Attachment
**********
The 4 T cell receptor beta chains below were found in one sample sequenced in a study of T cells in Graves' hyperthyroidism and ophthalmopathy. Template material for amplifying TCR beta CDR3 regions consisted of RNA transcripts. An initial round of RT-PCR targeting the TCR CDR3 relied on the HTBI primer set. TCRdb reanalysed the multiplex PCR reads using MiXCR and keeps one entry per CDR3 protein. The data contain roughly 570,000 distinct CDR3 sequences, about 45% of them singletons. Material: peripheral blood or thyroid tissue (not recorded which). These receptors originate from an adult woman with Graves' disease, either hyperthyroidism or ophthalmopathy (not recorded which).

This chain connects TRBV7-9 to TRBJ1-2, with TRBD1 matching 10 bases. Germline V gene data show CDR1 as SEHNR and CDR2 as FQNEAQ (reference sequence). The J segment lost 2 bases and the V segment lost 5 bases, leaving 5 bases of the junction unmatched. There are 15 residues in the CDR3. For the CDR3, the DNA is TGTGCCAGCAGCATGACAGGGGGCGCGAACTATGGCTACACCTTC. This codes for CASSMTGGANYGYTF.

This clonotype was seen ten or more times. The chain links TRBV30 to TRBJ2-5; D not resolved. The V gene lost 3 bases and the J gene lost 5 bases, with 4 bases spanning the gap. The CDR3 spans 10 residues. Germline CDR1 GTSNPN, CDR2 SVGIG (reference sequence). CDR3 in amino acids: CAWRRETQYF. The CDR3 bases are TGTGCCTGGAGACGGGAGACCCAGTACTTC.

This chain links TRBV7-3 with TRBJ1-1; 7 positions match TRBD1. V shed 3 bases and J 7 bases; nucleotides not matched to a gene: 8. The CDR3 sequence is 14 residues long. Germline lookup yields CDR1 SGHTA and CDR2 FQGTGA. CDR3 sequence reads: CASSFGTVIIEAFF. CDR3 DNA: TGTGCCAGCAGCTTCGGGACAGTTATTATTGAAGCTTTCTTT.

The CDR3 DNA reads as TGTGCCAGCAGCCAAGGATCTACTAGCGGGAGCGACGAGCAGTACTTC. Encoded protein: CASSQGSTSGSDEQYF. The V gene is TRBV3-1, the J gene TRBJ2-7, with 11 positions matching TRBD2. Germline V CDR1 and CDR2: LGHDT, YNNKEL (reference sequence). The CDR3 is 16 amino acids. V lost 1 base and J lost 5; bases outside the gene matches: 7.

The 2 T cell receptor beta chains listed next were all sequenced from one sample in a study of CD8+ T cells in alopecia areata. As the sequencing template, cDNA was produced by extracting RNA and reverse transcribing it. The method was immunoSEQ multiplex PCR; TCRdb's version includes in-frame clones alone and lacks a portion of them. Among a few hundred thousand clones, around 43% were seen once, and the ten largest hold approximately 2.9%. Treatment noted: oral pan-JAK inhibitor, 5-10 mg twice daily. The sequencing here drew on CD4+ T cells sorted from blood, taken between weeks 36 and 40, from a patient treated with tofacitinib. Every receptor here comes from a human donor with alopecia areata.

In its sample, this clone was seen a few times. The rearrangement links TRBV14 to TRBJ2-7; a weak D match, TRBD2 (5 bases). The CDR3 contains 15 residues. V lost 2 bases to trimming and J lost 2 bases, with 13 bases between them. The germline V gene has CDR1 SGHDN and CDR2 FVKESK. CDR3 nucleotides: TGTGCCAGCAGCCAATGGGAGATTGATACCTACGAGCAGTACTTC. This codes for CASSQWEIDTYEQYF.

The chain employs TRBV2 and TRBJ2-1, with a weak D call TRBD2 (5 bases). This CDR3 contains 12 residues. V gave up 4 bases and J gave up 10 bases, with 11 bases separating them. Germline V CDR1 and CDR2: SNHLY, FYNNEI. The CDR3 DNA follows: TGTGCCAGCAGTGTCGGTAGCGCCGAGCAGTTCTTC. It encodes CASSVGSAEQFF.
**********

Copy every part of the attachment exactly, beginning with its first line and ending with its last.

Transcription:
The 4 T cell receptor beta chains below were found in one sample sequenced in a study of T cells in Graves' hyperthyroidism and ophthalmopathy. Template material for amplifying TCR beta CDR3 regions consisted of RNA transcripts. An initial round of RT-PCR targeting the TCR CDR3 relied on the HTBI primer set. TCRdb reanalysed the multiplex PCR reads using MiXCR and keeps one entry per CDR3 protein. The data contain roughly 570,000 distinct CDR3 sequences, about 45% of them singletons. Material: peripheral blood or thyroid tissue (not recorded which). These receptors originate from an adult woman with Graves' disease, either hyperthyroidism or ophthalmopathy (not recorded which).

This chain connects TRBV7-9 to TRBJ1-2, with TRBD1 matching 10 bases. Germline V gene data show CDR1 as SEHNR and CDR2 as FQNEAQ (reference sequence). The J segment lost 2 bases and the V segment lost 5 bases, leaving 5 bases of the junction unmatched. There are 15 residues in the CDR3. For the CDR3, the DNA is TGTGCCAGCAGCATGACAGGGGGCGCGAACTATGGCTACACCTTC. This codes for CASSMTGGANYGYTF.

This clonotype was seen ten or more times. The chain links TRBV30 to TRBJ2-5; D not resolved. The V gene lost 3 bases and the J gene lost 5 bases, with 4 bases spanning the gap. The CDR3 spans 10 residues. Germline CDR1 GTSNPN, CDR2 SVGIG (reference sequence). CDR3 in amino acids: CAWRRETQYF. The CDR3 bases are TGTGCCTGGAGACGGGAGACCCAGTACTTC.

This chain links TRBV7-3 with TRBJ1-1; 7 positions match TRBD1. V shed 3 bases and J 7 bases; nucleotides not matched to a gene: 8. The CDR3 sequence is 14 residues long. Germline lookup yields CDR1 SGHTA and CDR2 FQGTGA. CDR3 sequence reads: CASSFGTVIIEAFF. CDR3 DNA: TGTGCCAGCAGCTTCGGGACAGTTATTATTGAAGCTTTCTTT.

The CDR3 DNA reads as TGTGCCAGCAGCCAAGGATCTACTAGCGGGAGCGACGAGCAGTACTTC. Encoded protein: CASSQGSTSGSDEQYF. The V gene is TRBV3-1, the J gene TRBJ2-7, with 11 positions matching TRBD2. Germline V CDR1 and CDR2: LGHDT, YNNKEL (reference sequence). The CDR3 is 16 amino acids. V lost 1 base and J lost 5; bases outside the gene matches: 7.

The 2 T cell receptor beta chains listed next were all sequenced from one sample in a study of CD8+ T cells in alopecia areata. As the sequencing template, cDNA was produced by extracting RNA and reverse transcribing it. The method was immunoSEQ multiplex PCR; TCRdb's version includes in-frame clones alone and lacks a portion of them. Among a few hundred thousand clones, around 43% were seen once, and the ten largest hold approximately 2.9%. Treatment noted: oral pan-JAK inhibitor, 5-10 mg twice daily. The sequencing here drew on CD4+ T cells sorted from blood, taken between weeks 36 and 40, from a patient treated with tofacitinib. Every receptor here comes from a human donor with alopecia areata.

In its sample, this clone was seen a few times. The rearrangement links TRBV14 to TRBJ2-7; a weak D match, TRBD2 (5 bases). The CDR3 contains 15 residues. V lost 2 bases to trimming and J lost 2 bases, with 13 bases between them. The germline V gene has CDR1 SGHDN and CDR2 FVKESK. CDR3 nucleotides: TGTGCCAGCAGCCAATGGGAGATTGATACCTACGAGCAGTACTTC. This codes for CASSQWEIDTYEQYF.

The chain employs TRBV2 and TRBJ2-1, with a weak D call TRBD2 (5 bases). This CDR3 contains 12 residues. V gave up 4 bases and J gave up 10 bases, with 11 bases separating them. Germline V CDR1 and CDR2: SNHLY, FYNNEI. The CDR3 DNA follows: TGTGCCAGCAGTGTCGGTAGCGCCGAGCAGTTCTTC. It encodes CASSVGSAEQFF.